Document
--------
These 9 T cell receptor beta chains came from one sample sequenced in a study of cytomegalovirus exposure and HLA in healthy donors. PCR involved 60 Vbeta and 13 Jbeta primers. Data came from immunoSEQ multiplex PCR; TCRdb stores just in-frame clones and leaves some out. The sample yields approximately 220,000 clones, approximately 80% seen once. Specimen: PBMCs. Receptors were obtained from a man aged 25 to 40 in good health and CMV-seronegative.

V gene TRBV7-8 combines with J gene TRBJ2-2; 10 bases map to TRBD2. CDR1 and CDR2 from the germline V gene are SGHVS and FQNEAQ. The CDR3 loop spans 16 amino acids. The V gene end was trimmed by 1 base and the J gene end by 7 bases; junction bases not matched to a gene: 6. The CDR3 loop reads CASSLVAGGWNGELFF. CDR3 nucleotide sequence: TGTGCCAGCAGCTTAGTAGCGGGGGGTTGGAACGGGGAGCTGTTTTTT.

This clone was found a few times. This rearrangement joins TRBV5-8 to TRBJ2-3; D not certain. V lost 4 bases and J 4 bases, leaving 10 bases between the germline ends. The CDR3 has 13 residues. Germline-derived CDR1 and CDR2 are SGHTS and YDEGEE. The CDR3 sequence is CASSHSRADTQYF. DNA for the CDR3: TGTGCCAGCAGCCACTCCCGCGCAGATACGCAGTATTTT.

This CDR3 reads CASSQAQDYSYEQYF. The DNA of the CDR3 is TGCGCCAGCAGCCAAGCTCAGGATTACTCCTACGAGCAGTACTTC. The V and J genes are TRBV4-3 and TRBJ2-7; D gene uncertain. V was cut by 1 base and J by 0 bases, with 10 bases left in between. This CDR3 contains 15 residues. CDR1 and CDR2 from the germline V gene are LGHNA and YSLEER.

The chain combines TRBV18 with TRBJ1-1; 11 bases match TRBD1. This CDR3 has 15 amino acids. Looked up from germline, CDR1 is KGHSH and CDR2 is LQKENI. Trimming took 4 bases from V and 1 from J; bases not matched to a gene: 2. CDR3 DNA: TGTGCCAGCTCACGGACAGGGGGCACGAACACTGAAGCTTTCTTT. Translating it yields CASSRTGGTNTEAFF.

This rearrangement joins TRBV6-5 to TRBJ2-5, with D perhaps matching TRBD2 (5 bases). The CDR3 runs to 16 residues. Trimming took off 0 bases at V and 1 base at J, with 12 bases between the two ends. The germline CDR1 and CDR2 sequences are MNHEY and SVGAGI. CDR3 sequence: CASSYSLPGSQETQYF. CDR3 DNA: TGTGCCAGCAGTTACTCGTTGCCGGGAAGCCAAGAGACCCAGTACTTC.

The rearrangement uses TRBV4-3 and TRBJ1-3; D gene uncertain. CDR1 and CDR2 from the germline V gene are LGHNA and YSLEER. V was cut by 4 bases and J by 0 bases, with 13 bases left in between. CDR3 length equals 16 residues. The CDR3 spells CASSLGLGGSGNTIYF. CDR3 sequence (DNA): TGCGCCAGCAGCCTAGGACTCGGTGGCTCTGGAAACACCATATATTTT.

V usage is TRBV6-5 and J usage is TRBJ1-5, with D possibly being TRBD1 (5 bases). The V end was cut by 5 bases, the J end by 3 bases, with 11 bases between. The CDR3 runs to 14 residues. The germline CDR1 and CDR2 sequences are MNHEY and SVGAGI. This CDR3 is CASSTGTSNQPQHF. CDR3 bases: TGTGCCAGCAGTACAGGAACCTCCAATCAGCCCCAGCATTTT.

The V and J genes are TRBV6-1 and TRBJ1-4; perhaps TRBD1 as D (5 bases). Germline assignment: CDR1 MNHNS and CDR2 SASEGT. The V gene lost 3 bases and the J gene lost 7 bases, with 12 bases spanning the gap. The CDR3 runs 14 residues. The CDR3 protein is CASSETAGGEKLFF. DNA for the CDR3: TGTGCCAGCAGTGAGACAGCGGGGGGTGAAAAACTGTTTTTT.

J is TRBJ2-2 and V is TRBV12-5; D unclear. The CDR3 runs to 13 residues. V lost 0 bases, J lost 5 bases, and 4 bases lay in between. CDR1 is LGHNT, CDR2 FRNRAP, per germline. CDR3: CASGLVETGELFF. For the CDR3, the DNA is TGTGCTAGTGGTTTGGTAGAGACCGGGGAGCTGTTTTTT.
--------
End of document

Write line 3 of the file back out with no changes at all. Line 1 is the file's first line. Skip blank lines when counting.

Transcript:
This clone was found a few times. This rearrangement joins TRBV5-8 to TRBJ2-3; D not certain. V lost 4 bases and J 4 bases, leaving 10 bases between the germline ends. The CDR3 has 13 residues. Germline-derived CDR1 and CDR2 are SGHTS and YDEGEE. The CDR3 sequence is CASSHSRADTQYF. DNA for the CDR3: TGTGCCAGCAGCCACTCCCGCGCAGATACGCAGTATTTT.